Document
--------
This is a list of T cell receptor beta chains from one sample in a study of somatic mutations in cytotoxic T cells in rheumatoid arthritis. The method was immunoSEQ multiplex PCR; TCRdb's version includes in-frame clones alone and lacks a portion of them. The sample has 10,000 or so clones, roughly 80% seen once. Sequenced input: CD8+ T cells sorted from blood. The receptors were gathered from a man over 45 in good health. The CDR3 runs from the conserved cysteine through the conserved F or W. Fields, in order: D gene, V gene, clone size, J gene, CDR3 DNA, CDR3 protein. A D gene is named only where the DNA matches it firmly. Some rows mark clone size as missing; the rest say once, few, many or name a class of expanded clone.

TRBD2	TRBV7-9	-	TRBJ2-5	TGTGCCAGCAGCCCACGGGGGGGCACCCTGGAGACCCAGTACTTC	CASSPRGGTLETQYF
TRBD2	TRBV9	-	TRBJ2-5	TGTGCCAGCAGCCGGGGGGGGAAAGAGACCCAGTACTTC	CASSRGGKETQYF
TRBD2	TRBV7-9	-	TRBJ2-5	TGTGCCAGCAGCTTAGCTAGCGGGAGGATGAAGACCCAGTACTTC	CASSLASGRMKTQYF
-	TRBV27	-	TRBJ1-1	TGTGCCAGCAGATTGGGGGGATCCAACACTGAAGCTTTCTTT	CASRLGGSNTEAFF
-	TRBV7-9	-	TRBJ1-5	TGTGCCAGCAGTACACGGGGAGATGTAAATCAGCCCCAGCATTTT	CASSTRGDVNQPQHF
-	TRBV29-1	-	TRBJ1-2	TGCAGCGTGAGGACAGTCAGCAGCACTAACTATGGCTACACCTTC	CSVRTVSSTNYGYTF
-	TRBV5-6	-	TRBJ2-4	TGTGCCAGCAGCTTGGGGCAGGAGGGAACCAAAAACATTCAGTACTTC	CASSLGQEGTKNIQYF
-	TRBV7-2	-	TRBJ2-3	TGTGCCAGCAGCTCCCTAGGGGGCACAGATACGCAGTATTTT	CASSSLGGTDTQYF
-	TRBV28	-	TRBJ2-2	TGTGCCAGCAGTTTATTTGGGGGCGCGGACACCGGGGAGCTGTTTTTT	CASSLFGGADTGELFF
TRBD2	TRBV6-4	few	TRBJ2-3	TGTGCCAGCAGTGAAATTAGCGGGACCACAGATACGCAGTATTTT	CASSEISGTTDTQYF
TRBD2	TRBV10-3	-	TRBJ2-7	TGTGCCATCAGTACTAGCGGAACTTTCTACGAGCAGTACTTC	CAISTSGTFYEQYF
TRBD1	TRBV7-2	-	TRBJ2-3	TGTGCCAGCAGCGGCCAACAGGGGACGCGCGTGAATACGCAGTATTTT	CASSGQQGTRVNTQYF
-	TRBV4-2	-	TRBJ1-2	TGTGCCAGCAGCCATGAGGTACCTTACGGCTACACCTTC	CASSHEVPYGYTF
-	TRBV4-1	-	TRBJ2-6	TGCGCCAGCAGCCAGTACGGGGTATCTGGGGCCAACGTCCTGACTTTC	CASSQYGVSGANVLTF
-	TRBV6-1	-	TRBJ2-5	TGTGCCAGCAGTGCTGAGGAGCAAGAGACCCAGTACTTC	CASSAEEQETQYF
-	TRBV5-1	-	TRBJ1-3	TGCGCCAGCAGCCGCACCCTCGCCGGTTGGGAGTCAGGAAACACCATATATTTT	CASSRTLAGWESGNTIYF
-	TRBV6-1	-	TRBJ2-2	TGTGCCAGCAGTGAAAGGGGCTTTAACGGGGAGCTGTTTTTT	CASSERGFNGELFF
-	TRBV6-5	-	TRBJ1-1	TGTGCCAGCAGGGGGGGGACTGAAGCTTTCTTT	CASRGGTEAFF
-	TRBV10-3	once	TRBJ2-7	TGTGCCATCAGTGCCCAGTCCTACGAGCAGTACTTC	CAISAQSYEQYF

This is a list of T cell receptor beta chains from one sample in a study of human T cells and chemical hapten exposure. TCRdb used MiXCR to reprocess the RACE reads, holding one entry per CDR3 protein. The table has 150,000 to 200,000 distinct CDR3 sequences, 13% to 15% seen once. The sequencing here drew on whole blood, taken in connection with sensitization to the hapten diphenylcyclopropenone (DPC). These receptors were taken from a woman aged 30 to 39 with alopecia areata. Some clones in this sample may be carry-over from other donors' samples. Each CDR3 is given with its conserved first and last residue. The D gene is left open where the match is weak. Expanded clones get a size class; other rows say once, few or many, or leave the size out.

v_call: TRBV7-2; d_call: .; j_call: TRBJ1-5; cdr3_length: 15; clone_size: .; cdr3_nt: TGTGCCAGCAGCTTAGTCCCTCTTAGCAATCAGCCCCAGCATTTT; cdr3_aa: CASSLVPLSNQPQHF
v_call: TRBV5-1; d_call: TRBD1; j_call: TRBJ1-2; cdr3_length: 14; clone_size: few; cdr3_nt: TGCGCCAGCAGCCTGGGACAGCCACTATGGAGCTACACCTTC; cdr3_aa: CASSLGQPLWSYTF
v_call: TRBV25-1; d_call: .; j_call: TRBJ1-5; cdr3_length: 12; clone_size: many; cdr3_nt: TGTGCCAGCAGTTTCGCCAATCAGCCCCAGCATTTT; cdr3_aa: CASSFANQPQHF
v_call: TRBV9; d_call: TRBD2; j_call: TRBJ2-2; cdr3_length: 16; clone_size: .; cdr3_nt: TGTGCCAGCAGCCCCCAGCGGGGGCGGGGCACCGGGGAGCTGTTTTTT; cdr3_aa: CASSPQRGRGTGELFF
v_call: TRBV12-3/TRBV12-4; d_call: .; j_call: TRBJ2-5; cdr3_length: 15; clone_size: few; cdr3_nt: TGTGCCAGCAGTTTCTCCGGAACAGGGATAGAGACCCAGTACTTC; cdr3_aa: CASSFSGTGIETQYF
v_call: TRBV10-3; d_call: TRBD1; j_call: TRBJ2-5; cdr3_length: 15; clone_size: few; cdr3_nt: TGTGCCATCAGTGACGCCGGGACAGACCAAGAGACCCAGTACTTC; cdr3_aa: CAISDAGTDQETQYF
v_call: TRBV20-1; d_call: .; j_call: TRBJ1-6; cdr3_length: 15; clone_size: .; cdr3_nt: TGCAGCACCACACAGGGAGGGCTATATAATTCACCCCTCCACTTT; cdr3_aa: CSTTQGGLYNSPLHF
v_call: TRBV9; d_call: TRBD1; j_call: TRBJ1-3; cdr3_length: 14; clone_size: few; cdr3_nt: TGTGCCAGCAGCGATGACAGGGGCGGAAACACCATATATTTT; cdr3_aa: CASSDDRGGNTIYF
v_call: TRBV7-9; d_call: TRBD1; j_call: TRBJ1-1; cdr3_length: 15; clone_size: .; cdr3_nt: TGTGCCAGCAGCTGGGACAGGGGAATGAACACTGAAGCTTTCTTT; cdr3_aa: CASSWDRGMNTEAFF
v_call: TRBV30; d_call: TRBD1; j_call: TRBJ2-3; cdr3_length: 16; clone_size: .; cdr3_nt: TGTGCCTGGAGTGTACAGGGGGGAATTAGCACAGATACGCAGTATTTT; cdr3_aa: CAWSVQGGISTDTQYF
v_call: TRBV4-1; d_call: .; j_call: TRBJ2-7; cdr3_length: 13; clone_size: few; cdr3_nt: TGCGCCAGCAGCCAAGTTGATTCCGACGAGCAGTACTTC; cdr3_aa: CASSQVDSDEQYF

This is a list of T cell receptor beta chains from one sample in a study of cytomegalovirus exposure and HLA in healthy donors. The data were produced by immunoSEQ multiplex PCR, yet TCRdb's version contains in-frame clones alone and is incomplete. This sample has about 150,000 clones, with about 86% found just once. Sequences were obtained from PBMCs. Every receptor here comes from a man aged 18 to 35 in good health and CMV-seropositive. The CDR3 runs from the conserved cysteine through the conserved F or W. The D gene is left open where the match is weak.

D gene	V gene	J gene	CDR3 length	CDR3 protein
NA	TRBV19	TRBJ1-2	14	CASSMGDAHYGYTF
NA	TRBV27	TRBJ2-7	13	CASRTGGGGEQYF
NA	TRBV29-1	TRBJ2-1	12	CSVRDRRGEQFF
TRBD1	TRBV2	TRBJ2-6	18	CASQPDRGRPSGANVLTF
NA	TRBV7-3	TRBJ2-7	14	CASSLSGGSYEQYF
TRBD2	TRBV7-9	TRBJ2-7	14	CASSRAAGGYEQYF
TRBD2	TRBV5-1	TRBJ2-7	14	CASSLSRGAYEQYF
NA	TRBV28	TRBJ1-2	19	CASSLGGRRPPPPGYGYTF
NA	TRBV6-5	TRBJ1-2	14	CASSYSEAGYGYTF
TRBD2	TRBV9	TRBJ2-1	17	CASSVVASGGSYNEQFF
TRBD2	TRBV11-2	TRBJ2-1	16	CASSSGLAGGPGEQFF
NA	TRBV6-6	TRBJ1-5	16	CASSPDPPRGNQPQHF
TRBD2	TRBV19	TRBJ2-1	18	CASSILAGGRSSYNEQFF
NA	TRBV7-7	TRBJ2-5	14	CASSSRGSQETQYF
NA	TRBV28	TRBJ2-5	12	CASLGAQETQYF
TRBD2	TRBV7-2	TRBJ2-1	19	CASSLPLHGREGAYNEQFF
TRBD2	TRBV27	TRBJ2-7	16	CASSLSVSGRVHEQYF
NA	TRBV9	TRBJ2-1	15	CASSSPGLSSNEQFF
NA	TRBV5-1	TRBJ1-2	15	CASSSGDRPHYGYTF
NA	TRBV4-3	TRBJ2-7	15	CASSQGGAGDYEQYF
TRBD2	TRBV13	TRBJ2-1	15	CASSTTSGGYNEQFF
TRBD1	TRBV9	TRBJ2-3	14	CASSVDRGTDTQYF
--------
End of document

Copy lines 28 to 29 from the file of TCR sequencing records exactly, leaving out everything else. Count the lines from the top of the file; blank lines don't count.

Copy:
v_call: TRBV20-1; d_call: .; j_call: TRBJ1-6; cdr3_length: 15; clone_size: .; cdr3_nt: TGCAGCACCACACAGGGAGGGCTATATAATTCACCCCTCCACTTT; cdr3_aa: CSTTQGGLYNSPLHF
v_call: TRBV9; d_call: TRBD1; j_call: TRBJ1-3; cdr3_length: 14; clone_size: few; cdr3_nt: TGTGCCAGCAGCGATGACAGGGGCGGAAACACCATATATTTT; cdr3_aa: CASSDDRGGNTIYF